Miss Peregrine’s Home for Peculiar Children Review
Tim Burton puts his unmistakable stamp on this admirable adaptation
It’s been a while since I was pleasantly surprised by a Young Adult adaptation. After a barrage of mediocre movies in this field, from The Maze Runner to The Mortal Instruments, I’ve grown to expect half-hearted attempts at decent stories, seemingly churned out to keep moviemakers’ pockets full. While Tim Burton’s take on Ransom Riggs’ debut novel is by no means groundbreaking, it’s a return to form for the renowned director with an aesthetically original story supported by a solid cast.
Miss Peregrine’s Home for Peculiar Children doesn’t give much away in its elaborate title, but we soon learn Miss Peregrine’s home is a sanctuary of sorts for children gifted – or cursed, depending on your point of view – with special abilities. Some talents are more desirable than others, such as the ability to manipulate air over having a constant mouthful of bees or a monstrous mouth living in the back of your head. Miss Peregrine (Eva Green) herself has the sought-after ability to control time and uses this to suspend her sanctuary in a constant hidden loop in the past, so as to keep her children safe from the perils of this fantastical world.
Our protagonist is Jake (Asa Butterfield), a loveable American kid who doesn’t realise what awaits him when he travels to a remote island off the coast of Wales after his beloved grandfather (Terence Stamp) suspiciously dies. Having grown up listening to his grandfather’s tales of Miss Peregrine’s world, he longs to believe it exists despite pessimism from his father (Chris O’Dowd). What he finds alters both his past and future, as he learns there’s more to him than meets the eye.
Despite only being nineteen, Butterfield is no stranger to the screen – you might recognise him from Hugo or The Boy in the Striped Pyjamas or Ender’s Game, to name but a few. He’s a talented actor, undoubtedly with a lengthy career ahead of him, and holds his own as the likeable lead of Burton’s tale. Meanwhile, Green plays the intriguing Miss Peregrine with captivating charm that leaves us longing for a backstory we never quite get. The real surprise comes in the form of Samuel L. Jackson, who plays the maniacal villain Mister Barron. In true Burton style, Jackson is creepy with a good dose of camp, but with a surprising amount of comedy thrown into the mix. Undeniably, he’s the highlight of the movie and captivates every scene he’s in.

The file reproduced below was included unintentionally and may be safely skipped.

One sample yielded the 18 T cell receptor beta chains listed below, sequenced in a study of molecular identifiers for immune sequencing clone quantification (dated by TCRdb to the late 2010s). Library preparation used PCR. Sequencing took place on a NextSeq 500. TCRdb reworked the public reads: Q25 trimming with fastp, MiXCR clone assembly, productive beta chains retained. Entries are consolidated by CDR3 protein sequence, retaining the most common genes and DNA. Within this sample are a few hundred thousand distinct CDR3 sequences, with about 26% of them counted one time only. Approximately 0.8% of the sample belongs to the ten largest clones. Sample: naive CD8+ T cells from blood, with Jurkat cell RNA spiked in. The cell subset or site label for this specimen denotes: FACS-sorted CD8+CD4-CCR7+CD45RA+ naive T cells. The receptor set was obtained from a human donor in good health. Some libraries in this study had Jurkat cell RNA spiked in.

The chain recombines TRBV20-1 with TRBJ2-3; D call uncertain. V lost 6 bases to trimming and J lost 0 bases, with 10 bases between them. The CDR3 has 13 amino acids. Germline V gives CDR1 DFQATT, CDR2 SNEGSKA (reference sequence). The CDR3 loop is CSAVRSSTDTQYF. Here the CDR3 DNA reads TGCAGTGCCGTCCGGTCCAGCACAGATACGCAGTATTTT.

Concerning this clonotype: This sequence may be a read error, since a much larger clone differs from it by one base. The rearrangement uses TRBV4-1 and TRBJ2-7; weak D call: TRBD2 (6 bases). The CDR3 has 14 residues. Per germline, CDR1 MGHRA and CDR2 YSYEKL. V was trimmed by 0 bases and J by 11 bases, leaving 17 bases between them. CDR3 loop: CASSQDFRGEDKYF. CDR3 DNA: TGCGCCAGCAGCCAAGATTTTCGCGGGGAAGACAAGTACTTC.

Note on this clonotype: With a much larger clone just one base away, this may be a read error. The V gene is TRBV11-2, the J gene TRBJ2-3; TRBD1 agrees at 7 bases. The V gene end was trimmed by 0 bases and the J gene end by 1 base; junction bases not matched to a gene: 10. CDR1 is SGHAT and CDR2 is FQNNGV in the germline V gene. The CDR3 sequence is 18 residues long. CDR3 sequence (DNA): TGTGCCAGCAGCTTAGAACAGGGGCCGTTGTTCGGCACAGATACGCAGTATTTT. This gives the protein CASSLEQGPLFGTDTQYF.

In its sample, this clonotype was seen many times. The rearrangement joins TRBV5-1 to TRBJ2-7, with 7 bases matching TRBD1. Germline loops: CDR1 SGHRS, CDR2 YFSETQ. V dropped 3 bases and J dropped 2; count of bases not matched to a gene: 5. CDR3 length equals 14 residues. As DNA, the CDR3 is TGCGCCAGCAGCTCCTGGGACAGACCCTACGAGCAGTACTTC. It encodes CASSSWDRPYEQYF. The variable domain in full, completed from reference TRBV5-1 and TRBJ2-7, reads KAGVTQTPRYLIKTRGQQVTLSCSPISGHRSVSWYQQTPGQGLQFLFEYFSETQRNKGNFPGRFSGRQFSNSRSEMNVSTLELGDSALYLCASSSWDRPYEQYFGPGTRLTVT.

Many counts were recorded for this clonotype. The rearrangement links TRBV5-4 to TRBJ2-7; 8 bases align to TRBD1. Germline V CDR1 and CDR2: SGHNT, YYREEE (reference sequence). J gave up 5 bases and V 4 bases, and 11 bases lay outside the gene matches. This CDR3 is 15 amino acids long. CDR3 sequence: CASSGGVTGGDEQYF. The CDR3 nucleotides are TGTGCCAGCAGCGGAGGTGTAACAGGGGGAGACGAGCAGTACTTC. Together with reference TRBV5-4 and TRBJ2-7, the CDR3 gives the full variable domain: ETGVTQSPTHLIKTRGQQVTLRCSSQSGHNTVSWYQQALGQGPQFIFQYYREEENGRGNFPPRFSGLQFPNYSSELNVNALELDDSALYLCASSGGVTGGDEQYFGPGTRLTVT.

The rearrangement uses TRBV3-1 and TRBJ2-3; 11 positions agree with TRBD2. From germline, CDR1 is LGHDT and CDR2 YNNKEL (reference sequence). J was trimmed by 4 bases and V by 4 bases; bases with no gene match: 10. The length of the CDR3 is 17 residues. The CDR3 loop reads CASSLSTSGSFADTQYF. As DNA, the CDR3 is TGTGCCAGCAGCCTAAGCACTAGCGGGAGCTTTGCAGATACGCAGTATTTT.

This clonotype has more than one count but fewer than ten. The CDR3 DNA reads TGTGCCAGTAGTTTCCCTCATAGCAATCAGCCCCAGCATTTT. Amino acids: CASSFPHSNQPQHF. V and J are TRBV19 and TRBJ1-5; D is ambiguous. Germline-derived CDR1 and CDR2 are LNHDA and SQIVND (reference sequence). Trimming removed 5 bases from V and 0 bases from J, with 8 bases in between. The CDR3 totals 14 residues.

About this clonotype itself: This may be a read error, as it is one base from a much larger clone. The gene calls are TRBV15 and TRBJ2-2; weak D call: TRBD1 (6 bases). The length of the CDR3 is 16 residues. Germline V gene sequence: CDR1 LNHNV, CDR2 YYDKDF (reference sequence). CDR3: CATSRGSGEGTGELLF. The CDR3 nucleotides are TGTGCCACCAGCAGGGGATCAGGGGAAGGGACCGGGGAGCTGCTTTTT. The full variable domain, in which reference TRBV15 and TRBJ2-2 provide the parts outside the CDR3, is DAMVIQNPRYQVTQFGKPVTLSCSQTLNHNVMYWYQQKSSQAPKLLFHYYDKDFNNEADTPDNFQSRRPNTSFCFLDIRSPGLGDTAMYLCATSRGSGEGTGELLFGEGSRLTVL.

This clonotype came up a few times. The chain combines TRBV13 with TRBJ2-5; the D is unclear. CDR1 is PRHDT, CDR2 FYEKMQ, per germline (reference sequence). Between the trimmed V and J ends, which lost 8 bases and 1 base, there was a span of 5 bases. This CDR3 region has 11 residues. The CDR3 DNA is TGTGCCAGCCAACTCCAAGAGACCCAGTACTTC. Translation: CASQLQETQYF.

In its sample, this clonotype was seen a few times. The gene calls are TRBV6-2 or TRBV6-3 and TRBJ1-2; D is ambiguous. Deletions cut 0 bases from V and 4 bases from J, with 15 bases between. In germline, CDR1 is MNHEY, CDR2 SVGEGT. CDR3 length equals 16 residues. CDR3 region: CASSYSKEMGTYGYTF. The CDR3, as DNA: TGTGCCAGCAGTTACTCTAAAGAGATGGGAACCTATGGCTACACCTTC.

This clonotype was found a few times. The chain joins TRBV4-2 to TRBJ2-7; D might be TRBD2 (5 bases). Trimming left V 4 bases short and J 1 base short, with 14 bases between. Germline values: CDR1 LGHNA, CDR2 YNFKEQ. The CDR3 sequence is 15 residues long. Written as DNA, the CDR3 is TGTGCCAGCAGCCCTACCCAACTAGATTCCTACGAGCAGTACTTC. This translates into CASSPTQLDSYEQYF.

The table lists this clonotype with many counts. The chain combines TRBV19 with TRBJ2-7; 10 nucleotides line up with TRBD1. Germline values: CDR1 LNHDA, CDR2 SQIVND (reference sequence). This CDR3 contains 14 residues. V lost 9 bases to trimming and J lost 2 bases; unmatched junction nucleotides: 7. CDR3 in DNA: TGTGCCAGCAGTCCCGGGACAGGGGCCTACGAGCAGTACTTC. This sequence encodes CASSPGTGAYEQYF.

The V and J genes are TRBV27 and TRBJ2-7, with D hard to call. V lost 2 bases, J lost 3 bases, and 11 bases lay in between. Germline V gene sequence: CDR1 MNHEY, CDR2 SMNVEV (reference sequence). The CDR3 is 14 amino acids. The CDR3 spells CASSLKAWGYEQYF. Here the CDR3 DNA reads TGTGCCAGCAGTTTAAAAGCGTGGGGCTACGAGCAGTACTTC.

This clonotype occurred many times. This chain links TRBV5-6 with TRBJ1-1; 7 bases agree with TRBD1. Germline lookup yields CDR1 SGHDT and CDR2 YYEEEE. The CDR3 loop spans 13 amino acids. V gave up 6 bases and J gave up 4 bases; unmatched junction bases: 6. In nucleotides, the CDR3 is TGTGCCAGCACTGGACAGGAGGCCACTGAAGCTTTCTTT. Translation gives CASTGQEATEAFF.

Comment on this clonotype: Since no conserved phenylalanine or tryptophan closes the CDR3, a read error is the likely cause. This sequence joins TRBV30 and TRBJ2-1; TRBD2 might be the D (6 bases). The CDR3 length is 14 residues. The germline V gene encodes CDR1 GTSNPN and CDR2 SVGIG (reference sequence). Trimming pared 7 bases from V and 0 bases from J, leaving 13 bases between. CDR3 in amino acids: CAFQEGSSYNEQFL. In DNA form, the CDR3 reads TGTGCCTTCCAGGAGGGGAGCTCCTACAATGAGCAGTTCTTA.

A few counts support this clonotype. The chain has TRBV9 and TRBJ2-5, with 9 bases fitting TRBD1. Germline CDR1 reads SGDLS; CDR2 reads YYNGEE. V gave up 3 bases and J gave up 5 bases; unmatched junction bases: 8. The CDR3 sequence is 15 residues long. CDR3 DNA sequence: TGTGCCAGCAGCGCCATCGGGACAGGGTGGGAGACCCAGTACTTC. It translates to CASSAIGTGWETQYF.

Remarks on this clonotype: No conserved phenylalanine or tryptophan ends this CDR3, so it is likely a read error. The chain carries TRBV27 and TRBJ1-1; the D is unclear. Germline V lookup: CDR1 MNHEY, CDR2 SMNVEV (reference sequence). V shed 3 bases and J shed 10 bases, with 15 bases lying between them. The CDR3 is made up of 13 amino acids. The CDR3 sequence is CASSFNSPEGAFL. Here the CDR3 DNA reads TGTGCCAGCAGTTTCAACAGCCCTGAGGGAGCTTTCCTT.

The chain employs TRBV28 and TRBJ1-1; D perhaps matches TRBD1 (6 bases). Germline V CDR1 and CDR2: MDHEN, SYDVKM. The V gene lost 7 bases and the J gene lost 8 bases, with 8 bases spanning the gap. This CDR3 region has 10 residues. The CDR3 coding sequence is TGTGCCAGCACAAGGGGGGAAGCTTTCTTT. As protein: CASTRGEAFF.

As for the aptly-named peculiar children of the title, they’re comprised of mainly unknown actors who prove their worth against the more renowned faces. Ella Purnell plays the weightless Emma Bloom, token love interest for Jake, with transfixing beauty and discreet confidence. Finlay MacMillan also gives a strong performance as Enoch O’Conner, the brooding outcast of the bunch who has his very own redemption arc within the story. However, not all of the children are given equal chance to shine, whether this be because of their age or their irrelevance to the overall plot. The movie doesn’t suffer as a result, though, as it may have been smothered by trying to develop too many characters.
What does let Miss Peregrine’s Home for Peculiar Children down is the complexity of the story. Burton doesn’t provide much explanation as to why this alternative universe exists in the first place and we’re left with a lot of questions that go unanswered. Perhaps as an adaptation, it is arguably not his responsibility to fully explain the story that can be found in Riggs’ novel, but as a separate medium, it’s important to ground your story before diving into it. The villains’ motives are particularly poorly explained and we just have to accept that these monsters want the peculiars dead for some reason.
Regardless, Burton’s latest cinematic venture is one to be proud of. Putting his twisted signature on an already unusual tale, Miss Peregrine’s Home for Peculiar Children is a magical movie that takes great strides towards restoring my faith in Young Adult adaptations.